Descriptions of early vegetation are generally restricted to a few travel accounts or collecting forays made by botanical enthusiasts. The French botanist, Andre Michaux, descended the Mississippi River in 1794 to the mouth of the Ohio and followed the Cumberland River before returning east. His travel accounts include vegetation descriptions of species identified and collected darning his journey (Brendel, 1978; Williams, 1928). Likewise, Augustin Gattinger based his TENNESSEE FLORA (1887)and FLORA OF TENNESSEE (1901) on collections made darning his 38 years of residency in Tennessee. The latest park study, VASCULAR FLORA OF FORT DONELSON MILITARY PARK, STEWART COUNTY, TENNESSEE, was conducted by Dr. Edward W. Chester, Department of Biology, Austin Peay State University, Clarksville, TN. This study of land within Fort Donelson shows that the known vascular flora consist of 645 species representing 356 genera and 104 families. About 23 percent of the flora is not indigenous and several of these introduced species are threats to the native vegetation.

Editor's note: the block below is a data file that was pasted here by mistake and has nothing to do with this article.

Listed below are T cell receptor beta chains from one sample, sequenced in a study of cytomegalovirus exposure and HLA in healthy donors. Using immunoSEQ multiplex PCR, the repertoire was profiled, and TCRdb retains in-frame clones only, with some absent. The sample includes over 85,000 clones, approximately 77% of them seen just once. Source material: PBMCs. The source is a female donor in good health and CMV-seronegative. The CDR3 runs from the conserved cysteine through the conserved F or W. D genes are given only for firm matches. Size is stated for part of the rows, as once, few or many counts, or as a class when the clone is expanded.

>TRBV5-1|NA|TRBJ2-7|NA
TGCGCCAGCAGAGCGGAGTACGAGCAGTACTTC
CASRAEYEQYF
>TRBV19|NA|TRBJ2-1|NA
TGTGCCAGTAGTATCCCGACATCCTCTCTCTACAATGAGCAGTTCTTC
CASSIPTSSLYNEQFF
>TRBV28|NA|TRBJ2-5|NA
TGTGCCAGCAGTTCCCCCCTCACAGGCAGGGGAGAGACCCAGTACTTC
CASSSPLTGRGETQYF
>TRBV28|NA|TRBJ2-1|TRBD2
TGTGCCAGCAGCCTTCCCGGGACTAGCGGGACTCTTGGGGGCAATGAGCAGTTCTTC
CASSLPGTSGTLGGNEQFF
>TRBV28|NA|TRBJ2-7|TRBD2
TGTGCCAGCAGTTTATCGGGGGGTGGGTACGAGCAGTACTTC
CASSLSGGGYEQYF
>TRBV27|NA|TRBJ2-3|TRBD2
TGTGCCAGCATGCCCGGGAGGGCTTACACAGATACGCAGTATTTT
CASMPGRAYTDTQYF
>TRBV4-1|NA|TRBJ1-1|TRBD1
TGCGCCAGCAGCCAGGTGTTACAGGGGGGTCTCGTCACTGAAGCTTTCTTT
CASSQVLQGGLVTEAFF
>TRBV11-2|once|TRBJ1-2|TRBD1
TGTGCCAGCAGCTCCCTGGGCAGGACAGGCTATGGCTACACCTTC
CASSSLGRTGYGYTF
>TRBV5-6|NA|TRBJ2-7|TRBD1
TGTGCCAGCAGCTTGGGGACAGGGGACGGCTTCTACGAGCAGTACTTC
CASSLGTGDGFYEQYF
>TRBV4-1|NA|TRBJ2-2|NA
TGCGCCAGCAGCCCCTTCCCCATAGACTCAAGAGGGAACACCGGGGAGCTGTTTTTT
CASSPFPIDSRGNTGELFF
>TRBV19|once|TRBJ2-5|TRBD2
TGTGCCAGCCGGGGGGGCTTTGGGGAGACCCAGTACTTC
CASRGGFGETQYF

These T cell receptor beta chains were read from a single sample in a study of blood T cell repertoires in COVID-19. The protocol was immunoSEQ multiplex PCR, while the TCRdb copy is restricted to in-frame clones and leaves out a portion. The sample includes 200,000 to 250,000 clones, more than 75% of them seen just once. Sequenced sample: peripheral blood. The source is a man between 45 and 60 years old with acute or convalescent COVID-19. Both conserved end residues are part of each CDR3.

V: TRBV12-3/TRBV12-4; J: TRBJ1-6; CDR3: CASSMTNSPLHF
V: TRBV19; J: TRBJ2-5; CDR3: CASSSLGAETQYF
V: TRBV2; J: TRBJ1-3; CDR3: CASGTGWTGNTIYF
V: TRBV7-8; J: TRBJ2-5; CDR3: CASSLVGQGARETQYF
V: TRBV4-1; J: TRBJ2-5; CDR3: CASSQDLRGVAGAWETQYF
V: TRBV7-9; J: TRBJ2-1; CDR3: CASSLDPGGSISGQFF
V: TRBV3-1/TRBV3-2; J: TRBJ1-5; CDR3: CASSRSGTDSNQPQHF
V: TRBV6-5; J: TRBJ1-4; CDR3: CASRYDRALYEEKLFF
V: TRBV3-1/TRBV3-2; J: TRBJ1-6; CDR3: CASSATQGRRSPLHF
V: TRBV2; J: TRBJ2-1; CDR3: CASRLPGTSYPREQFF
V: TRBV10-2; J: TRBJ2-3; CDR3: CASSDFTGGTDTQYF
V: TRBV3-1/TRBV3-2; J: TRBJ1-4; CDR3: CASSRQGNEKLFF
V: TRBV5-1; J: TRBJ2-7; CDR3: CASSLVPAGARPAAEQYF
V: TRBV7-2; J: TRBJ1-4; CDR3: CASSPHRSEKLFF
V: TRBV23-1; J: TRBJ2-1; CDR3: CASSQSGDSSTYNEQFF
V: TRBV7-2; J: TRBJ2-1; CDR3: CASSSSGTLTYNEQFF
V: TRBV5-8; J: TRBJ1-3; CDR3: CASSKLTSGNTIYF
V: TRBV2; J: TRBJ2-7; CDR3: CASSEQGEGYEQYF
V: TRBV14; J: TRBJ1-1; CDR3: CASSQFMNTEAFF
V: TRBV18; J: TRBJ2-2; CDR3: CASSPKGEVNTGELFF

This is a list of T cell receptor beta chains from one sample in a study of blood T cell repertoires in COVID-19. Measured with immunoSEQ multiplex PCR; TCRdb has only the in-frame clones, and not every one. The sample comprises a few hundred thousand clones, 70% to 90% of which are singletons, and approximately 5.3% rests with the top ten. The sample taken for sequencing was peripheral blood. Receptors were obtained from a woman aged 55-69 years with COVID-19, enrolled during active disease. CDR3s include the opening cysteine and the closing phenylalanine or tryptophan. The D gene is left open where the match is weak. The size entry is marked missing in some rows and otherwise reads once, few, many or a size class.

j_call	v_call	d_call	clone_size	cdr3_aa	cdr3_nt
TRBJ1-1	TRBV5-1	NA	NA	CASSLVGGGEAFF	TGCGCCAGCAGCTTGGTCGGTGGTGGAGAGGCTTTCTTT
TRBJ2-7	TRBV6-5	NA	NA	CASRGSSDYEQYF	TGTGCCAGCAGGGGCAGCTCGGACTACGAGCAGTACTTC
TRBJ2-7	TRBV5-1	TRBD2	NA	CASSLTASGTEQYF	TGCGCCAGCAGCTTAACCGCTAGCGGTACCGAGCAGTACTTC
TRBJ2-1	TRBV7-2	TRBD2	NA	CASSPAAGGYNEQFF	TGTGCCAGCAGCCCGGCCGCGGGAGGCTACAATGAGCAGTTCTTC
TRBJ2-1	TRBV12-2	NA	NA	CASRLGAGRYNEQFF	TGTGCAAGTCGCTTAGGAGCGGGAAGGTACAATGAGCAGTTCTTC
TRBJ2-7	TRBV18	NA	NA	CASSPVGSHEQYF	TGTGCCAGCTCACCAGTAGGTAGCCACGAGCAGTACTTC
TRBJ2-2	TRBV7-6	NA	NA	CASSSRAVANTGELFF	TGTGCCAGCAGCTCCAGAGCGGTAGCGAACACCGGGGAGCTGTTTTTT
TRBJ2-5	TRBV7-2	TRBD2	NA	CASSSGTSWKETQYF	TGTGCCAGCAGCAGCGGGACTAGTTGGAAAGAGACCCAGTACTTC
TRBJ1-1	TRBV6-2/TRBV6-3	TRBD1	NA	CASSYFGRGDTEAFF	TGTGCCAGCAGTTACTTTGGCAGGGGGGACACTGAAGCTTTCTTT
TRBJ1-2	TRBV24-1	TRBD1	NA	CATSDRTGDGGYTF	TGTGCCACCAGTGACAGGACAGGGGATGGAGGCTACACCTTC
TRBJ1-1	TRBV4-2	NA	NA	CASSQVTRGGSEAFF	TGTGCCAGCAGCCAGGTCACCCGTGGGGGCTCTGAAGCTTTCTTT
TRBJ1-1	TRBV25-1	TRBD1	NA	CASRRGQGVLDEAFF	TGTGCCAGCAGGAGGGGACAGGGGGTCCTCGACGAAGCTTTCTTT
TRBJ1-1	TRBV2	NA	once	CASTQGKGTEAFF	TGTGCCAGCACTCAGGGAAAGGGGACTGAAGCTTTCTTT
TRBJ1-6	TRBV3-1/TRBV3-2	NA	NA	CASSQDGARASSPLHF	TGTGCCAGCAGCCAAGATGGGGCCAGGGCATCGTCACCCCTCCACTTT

Please remember many of the plants we see today are descendants of those that were here before and during settlement, and these gene pools will persist if we don't destroy them with our thoughtlessness.
For more on the unique vegetation to be found at Fort Donelson National Battlefield, please visit http://biology.usgs.gov/npsveg/fodo/index.html
Did You Know?
There was a significant enslaved population in Stewart County, TN, before and during the 1862 battle. After the Union victories at Forts Heiman, Henry and Donelson, many freedom seeking slaves sought refuge at these forts, even establishing a community near today's Fort Donelson National Cemetery.